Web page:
In the figure below the combined power spectrums are shown between 1 to 1GHz with the tuner passbands found above shown in red. There are a number of spurs visible across the entire spectrum. The spurs are multiples of either 14.4MHz or 28.8MHz. As the local oscillator on the board used is 28.8MHz it can be assumed that harmonics of the local oscillator are leaking in.

Below is the noise floor over the 45-60MHz band. At some points in these plots the spectrum will appear to jump around, this is an artifact of the way the noise floor spectrum jumps around at different frequencies due to either sampling or the AGC. In reality the noise part should be essentially flat. In the plot below there are a couple of spikes but a nice clean band between 45-51MHz is visible:

Below is the noise floor over the 90-135MHz band:

Below is the noise floor over the 180-210MHz band. This band is relatively clean except for one spike, the jumps every 770kHz are artifacts of the way I'm measuring the noise floor:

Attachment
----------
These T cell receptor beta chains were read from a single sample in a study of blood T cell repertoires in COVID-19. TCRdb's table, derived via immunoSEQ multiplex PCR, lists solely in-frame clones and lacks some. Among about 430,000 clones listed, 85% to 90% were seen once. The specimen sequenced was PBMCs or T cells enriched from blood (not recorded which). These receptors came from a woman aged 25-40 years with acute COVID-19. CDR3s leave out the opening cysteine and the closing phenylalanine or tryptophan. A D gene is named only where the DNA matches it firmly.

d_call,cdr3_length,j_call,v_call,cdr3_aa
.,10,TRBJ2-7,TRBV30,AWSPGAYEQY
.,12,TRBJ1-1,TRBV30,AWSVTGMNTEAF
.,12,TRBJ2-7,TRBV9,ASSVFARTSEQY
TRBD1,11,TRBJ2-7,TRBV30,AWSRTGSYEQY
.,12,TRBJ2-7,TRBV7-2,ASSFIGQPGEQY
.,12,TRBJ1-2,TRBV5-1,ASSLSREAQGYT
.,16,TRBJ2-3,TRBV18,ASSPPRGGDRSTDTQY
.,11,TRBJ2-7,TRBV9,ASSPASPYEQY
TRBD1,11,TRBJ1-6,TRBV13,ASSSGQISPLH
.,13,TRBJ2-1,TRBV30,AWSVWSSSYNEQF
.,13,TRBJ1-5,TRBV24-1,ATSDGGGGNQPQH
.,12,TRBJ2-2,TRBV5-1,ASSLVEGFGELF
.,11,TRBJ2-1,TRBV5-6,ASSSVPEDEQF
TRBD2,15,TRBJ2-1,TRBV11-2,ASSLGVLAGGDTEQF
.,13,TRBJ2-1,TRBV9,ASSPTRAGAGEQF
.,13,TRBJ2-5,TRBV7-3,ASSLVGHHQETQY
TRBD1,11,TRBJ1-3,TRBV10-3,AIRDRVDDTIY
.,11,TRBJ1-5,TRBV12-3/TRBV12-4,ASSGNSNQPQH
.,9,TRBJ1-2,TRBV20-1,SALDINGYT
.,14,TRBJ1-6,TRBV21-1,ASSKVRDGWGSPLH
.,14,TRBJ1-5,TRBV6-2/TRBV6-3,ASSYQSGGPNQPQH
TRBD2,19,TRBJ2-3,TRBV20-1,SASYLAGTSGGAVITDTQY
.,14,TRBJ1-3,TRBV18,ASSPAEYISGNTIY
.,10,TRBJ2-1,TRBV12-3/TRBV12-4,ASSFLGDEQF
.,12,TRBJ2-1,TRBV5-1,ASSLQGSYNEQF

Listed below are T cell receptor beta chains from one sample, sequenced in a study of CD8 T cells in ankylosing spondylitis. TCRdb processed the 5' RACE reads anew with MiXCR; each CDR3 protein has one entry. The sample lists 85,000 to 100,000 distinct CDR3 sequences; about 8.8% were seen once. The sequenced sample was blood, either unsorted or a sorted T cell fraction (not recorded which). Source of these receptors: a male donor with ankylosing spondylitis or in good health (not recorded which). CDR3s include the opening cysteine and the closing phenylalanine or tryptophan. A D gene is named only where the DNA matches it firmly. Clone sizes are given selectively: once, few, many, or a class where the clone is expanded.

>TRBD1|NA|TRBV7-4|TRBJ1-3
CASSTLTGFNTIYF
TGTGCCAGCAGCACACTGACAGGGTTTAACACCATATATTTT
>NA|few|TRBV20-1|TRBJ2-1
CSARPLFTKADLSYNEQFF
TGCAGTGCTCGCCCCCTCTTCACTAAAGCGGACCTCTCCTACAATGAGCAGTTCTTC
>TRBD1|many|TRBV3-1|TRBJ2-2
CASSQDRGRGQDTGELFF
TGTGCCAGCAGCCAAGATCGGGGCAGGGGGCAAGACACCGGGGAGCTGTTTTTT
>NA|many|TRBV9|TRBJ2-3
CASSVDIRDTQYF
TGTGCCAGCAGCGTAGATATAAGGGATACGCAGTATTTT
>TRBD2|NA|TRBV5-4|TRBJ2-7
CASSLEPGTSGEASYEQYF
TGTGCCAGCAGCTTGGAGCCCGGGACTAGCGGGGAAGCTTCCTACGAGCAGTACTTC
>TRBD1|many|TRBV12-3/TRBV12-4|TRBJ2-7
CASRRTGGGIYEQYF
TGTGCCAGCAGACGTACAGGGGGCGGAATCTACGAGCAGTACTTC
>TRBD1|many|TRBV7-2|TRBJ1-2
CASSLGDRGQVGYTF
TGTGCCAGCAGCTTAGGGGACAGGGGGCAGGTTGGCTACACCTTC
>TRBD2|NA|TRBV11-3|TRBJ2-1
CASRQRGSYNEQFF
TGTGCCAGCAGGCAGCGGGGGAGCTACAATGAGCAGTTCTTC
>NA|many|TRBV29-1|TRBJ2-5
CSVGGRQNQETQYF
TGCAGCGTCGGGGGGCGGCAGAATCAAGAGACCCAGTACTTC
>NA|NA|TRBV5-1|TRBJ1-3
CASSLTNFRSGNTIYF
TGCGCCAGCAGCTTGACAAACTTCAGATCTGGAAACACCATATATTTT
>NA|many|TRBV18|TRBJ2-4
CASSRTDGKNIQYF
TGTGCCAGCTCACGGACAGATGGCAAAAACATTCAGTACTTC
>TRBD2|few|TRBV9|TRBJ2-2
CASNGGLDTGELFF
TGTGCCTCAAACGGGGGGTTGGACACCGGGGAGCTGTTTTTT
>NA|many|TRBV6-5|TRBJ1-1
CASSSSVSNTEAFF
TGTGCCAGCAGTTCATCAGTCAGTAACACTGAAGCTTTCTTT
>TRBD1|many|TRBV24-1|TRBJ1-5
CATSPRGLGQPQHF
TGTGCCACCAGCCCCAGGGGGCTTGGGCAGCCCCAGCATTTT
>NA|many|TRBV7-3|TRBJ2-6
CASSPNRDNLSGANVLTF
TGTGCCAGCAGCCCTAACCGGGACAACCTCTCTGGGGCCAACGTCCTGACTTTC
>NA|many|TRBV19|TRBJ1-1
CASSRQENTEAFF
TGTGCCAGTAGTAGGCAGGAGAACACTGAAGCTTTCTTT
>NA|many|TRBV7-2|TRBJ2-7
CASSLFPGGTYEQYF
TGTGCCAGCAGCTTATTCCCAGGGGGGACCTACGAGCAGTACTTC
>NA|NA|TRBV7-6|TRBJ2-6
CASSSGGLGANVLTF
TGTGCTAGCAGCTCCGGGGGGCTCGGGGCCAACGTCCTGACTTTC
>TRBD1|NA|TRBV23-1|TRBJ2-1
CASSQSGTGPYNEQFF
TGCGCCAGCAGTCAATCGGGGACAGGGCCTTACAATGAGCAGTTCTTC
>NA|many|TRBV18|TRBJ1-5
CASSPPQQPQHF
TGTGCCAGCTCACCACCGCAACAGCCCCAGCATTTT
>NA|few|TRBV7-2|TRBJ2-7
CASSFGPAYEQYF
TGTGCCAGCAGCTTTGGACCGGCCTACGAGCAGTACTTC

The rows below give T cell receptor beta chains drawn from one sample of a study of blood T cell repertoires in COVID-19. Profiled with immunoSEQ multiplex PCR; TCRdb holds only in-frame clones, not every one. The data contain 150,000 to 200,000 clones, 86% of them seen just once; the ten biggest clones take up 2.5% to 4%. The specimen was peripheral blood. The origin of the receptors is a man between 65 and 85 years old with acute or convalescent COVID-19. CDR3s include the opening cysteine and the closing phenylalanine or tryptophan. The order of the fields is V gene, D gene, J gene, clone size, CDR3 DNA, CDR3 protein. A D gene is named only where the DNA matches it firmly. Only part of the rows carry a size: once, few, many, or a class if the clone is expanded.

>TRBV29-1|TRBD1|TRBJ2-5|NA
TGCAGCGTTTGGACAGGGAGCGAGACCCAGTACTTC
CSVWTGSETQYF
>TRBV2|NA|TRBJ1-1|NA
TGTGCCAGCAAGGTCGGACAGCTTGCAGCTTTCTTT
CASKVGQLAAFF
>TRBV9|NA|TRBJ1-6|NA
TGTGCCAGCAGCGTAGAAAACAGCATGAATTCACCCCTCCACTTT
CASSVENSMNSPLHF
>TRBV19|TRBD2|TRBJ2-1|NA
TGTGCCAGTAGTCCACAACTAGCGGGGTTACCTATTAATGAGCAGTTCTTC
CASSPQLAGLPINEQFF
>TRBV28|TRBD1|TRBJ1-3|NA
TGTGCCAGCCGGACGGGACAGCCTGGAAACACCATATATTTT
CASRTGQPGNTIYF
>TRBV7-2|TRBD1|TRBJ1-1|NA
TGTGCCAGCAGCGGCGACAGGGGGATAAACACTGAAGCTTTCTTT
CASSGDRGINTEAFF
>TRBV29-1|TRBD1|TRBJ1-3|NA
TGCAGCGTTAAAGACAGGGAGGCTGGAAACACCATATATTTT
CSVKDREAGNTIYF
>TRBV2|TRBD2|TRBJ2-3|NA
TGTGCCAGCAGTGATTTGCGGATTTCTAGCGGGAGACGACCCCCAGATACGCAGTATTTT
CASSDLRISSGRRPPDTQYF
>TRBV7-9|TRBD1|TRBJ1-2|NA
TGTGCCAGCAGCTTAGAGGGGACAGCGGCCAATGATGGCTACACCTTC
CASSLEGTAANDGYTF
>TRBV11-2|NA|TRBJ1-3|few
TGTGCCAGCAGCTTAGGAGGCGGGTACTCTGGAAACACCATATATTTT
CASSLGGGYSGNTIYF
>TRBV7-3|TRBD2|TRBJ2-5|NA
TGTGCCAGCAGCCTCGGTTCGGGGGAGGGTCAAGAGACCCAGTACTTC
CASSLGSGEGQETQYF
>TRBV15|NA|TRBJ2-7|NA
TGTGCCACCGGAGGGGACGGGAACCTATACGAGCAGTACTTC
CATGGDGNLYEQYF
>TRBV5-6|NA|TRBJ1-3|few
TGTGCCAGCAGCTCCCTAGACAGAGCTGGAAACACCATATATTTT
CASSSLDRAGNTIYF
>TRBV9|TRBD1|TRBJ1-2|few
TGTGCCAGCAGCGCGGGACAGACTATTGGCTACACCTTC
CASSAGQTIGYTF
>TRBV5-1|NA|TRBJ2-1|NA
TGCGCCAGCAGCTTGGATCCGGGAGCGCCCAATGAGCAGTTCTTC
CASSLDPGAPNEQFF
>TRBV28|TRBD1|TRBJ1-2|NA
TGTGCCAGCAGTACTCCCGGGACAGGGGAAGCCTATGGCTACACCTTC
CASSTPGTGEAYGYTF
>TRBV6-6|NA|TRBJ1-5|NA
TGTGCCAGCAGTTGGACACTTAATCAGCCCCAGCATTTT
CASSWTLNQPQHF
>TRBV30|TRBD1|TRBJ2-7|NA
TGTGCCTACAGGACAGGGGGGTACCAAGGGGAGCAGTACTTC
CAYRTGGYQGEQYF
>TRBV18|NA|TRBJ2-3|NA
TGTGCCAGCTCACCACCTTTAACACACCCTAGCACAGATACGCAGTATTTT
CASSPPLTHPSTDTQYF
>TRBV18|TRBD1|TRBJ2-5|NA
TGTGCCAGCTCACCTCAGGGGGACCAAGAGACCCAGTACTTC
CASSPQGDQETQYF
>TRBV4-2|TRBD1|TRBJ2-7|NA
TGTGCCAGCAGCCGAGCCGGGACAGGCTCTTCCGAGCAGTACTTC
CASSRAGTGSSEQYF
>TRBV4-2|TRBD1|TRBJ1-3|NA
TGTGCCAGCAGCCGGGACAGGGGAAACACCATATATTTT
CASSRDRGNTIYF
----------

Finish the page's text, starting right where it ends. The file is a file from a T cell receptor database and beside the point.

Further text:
Below is the noise floor over the 345-435MHz band. The leakage from the local oscillator can be seen here with harmonics with 28.8MHz separation visible:

Below is the noise floor over the 465-585MHz band. This band like the 180-210MHz is relatively clean as well:

Below is the noise floor over the 690-945MHz band. Again leakage from the local oscillator is visible here, but this time the harmonics are separated by 14.4MHz (half the clock frequency).